Vandalized Adventist Church Building
Upsets Serbian President
|DESTRUCTION: Vandals broke into the Adventist church in Stapar, Serbia, and set fire to the building, destroying the pulpit and several church benches. [South-East European Union]|
he vandalism of a small Adventist village church in Serbia gained national attention when the country’s president, Boris Tadiæ, spoke out against it in a recent national address. In his comments to the nation, Tadiæ said the January 8 incident was hooliganism and that such acts must be stopped.
Unidentified people broke into the Adventist church in Stapar, in the municipality of Sombor, and set fire to the building, destroying the pulpit, several church benches, and the floor. Neighbors alerted the fire brigade, and information about the attack reached the members in the village.
Church officials say that since the fire occurred, many Adventist church buildings and institutions in Serbia have come under police observance and protection.
Prior to this incident, Miodrag Zivanovic, president of the South-East Europeon Union, had written an open letter about religious freedom in Serbia and sent it to government organizations, including the Ministry of Religion, the Ministry of Internal Affairs, and the media. Zivanovic’s letter was a reaction to the sermon of Archbishop Pavle, the head of the Serbian Orthodox Church, who in a recent sermon called for peace and tolerance.
The Adventist church pastor, Dragan Kanazir, said that he was surprised that an incident on such a scale would occur. “Even though there were many similar incidents in the region, nothing of this magnitude was expected,” said Kanazir.
This is not the first time an Adventist church in Serbia has been targeted by vandals. In April 2003 an Adventist pastor was severely beaten and 11 churches were vandalized. Church officials then called the string of attacks an “orchestrated campaign against a religious minority” in a predominantly Orthodox country.
“Serbian society has had to face many acts of religious intolerance for the last 10 years . . . mixed with religious nationalism,” said John Graz, secretary general of the International Religious Liberty Association. “The strong reaction of the authorities in this case against such an act is encouraging.”
The Seventh-day Adventist Church in Serbia has 177 churches and 7,950 members. The Stapar church has 30 members. —Adventist News Network/AR.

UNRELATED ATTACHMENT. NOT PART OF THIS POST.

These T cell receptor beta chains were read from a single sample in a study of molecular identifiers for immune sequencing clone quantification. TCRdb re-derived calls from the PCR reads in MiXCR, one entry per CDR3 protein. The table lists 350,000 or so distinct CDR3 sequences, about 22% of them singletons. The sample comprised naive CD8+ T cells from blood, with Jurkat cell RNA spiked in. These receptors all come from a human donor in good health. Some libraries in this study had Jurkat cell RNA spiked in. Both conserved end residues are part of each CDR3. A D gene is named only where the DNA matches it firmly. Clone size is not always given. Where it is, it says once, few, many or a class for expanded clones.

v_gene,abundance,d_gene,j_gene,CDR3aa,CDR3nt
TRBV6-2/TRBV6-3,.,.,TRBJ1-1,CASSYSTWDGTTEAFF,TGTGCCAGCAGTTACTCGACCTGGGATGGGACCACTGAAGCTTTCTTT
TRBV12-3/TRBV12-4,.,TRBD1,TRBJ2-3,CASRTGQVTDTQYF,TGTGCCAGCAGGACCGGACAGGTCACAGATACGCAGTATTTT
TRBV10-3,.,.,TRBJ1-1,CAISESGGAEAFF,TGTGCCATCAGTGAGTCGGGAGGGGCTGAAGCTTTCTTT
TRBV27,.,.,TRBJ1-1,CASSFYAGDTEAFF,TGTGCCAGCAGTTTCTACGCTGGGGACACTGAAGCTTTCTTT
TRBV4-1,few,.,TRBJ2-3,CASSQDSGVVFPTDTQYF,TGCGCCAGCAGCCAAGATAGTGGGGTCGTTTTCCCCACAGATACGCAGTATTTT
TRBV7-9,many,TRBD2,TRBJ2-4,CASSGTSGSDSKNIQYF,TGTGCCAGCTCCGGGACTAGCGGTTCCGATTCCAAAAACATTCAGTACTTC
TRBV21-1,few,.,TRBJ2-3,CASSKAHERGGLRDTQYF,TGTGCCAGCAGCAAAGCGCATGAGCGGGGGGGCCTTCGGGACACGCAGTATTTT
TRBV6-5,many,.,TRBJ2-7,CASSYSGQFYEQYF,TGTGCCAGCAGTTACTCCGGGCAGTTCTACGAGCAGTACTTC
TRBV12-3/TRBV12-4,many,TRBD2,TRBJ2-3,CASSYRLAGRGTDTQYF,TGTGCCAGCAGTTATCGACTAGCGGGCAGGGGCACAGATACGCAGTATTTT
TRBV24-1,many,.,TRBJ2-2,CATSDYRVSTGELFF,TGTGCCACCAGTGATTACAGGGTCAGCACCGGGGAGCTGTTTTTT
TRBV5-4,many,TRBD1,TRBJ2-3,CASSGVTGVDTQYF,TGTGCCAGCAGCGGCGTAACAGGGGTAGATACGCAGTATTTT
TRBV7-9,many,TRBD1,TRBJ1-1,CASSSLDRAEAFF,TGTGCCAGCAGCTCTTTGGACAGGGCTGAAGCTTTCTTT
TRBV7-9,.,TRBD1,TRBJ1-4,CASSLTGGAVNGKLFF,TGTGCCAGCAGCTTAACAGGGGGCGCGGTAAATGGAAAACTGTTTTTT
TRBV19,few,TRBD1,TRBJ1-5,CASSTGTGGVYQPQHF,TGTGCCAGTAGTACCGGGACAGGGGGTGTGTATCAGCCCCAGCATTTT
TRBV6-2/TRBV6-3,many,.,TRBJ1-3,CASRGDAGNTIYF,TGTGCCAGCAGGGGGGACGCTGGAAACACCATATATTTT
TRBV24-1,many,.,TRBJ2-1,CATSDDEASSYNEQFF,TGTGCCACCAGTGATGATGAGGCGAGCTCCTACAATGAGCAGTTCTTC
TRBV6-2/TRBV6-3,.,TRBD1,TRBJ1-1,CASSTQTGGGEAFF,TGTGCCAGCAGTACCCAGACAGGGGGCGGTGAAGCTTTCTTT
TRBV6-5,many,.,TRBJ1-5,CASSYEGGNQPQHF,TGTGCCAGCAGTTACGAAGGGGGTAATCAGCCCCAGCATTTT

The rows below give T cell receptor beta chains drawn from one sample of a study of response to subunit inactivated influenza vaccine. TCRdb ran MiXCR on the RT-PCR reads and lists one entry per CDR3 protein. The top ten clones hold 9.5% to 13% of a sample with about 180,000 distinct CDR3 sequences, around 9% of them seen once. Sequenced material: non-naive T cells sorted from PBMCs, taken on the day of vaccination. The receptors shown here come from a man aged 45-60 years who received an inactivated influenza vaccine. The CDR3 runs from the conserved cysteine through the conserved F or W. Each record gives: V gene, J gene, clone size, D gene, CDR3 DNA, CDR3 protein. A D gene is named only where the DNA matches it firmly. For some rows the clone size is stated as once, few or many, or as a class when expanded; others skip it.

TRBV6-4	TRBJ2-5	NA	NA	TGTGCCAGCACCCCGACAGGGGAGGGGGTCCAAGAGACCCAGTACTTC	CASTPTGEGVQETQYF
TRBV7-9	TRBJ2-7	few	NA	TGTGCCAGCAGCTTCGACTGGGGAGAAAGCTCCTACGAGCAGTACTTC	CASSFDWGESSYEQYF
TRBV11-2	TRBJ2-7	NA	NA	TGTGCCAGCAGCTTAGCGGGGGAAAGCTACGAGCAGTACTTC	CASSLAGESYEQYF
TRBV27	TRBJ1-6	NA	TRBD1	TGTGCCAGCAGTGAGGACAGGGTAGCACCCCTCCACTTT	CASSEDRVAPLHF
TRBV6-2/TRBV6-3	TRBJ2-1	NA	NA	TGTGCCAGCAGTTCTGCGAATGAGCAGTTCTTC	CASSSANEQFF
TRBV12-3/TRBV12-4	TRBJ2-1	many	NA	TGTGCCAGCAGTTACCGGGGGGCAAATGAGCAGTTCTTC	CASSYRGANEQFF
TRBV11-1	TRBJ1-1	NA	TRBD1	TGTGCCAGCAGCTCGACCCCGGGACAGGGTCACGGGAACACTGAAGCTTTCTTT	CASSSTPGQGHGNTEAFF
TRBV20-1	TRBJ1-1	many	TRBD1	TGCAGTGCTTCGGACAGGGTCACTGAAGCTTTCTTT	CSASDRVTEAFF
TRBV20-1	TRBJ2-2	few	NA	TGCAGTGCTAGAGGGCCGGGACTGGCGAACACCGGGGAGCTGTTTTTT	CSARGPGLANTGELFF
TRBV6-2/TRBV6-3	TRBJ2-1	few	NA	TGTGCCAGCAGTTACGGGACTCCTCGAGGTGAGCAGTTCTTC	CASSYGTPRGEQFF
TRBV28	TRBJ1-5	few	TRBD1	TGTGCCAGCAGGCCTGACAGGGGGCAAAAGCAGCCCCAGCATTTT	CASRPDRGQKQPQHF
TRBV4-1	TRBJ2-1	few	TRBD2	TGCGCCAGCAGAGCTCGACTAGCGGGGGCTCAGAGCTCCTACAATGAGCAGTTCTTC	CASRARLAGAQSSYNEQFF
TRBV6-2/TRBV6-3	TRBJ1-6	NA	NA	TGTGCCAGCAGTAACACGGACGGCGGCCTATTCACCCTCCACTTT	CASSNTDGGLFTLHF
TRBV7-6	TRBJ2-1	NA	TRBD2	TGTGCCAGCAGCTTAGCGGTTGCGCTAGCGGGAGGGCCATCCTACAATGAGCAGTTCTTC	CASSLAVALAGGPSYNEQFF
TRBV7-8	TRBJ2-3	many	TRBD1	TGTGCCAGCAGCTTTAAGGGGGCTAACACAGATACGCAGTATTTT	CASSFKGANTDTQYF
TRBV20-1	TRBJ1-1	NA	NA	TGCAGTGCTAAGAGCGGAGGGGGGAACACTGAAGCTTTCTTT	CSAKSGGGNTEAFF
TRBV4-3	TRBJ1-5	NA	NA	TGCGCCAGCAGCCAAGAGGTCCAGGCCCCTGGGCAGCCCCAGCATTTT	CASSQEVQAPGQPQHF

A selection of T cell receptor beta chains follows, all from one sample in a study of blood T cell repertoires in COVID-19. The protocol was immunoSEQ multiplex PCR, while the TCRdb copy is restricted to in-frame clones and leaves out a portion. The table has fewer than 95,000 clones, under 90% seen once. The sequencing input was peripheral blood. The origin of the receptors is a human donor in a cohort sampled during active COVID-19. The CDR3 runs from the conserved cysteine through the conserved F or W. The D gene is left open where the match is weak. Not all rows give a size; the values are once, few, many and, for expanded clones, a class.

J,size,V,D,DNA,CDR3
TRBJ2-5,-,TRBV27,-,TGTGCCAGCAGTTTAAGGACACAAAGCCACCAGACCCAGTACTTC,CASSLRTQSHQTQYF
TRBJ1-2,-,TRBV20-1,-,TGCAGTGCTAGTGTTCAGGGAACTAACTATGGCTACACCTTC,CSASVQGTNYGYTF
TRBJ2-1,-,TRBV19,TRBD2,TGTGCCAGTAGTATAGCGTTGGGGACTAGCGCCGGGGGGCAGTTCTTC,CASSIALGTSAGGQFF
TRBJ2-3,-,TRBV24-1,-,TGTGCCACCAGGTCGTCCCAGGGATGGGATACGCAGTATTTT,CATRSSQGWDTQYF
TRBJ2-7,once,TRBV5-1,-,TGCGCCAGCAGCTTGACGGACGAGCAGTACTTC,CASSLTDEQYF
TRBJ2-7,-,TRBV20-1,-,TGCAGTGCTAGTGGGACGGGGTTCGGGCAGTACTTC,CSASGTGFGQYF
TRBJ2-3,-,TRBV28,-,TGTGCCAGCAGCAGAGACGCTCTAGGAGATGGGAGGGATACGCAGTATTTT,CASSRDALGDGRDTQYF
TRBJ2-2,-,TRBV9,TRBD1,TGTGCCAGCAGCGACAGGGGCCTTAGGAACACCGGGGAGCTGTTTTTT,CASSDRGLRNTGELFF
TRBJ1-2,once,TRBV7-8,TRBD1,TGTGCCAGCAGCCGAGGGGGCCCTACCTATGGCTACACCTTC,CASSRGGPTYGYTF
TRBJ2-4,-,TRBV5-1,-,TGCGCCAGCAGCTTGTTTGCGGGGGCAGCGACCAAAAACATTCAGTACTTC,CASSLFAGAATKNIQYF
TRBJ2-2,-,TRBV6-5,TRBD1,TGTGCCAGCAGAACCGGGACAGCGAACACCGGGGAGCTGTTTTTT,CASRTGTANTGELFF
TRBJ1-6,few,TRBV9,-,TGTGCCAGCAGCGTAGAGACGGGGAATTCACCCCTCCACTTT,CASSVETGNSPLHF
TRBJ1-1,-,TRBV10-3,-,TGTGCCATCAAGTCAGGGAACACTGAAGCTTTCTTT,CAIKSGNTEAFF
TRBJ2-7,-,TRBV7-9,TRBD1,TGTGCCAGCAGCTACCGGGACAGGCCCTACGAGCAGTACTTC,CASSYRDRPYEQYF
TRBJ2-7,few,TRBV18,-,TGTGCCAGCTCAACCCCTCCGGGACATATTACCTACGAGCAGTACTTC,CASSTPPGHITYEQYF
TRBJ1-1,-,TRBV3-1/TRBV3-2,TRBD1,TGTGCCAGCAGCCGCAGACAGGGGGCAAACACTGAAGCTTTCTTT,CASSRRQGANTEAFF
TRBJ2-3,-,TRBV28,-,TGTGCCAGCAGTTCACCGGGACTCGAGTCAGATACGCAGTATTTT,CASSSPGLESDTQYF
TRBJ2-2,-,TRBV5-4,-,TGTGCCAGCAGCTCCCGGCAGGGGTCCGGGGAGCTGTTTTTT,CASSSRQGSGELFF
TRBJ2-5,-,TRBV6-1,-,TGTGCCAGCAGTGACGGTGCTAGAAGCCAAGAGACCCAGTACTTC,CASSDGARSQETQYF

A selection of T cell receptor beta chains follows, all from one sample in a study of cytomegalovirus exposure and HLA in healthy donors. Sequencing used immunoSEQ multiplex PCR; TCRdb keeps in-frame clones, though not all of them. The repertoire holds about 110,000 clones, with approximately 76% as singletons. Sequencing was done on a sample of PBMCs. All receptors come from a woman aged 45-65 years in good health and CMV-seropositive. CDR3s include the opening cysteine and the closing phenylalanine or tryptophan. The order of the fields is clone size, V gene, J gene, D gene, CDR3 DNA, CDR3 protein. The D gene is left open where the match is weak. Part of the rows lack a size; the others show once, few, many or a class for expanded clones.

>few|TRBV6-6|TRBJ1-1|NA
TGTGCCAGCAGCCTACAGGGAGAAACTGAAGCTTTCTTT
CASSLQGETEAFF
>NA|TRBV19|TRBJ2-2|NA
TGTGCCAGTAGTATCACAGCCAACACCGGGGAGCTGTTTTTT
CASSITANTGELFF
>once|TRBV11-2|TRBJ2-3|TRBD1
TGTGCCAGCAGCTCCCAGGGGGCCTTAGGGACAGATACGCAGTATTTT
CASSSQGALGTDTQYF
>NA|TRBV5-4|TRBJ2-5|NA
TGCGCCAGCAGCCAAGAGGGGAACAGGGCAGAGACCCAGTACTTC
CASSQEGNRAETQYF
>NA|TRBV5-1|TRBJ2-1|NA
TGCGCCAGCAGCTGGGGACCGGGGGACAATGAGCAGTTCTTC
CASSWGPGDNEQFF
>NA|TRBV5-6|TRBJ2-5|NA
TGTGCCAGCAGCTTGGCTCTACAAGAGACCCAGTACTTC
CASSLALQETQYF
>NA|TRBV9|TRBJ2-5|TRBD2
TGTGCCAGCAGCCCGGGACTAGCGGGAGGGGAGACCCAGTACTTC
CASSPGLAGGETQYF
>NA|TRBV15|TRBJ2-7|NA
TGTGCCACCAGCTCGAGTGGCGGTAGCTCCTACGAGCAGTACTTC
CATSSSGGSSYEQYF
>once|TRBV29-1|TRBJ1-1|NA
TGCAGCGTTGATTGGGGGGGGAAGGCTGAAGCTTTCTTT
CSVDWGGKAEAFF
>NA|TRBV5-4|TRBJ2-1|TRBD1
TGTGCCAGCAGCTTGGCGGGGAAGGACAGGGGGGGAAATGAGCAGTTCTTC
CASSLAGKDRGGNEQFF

|REVIEW EDITORS: The three living Adventist Review editors pose for a picture (from left): Kenneth H. Wood, Bill Knott, and William G. Johnsson. [Sandra Blackmer]|
The three living Adventist Review editors—Kenneth H. Wood (1966-1982), William G. Johnsson (1982-2006), and Bill Knott (current editor)—posed together for a picture after participating in a Sabbath school program depicting the history of the magazine at the Spencerville church in Maryland on January 20.
In the 157-year history of the Adventist Review, formerly called The Advent Review and Sabbath Herald, The Review and Herald, and The Present Truth, among others, only 11 men have served as the editor-in-chief: James White (1849-1881, intermittent); Uriah Smith (1855-1903, intermittent); John Nevins Andrews (1869-1870); Alonzo T. Jones (1897-1901); William W. Prescott (1903-1909); William A. Spicer (1909-1911, 1945); Francis M. Wilcox (1911-1944); Francis D. Nichol (1945-1966); followed by Wood, Johnsson, and Knott. —AR.
New President Appointed for Walla Walla General Hospital
Monty E. Knittel has been named president and CEO of Walla Walla General Hospital (WWGH) in Washington, an Adventist Health facility. He will assume his new role by March 1, 2007, succeeding Morre Dean, who recently was elected president and CEO of Glendale Adventist Medical Center in Glendale, California.
For the past 20 years, Knittel has served in a variety of roles at Adventist Medical Center in Portland, Oregon. Most recently, he was vice president of Business Development and Marketing with regional oversight for marketing and strategic planning at Tillamook County General Hospital and Walla Walla General Hospital.
For more information about Adventist Health, click here
—Adventist Health Corporate Communication/AR.
Former NAD Secretary, Church in Canada President, Dies
John W. Bothe, both a former secretary of the North American Division (NAD) and a former president of the Adventist Church in Canada, died after a long illness at age 88 on October 25 at the Loma Linda University Medical Center.
Bothe served for many years in Canada, including Newfoundland, Manitoba, Saskatchewan, and Alberta. In 1962 he was elected president of the church in Canada and served in that capacity for 12 years. In 1974 Bothe was elected as an associate secretary and then later as secretary of the North American Division. In 1985, he and his wife, Genevieve, left Takoma Park, Maryland, and moved to Loma Linda, where Bothe served as the representative of the church on the campus of Loma Linda University, a post he held until 1991.
Bothe is survived by his wife Genevieve, two daughters, a son, three stepsons, 11 grandchildren, and four great-grandchildren. He was predeceased by his first wife, Anita. —AR.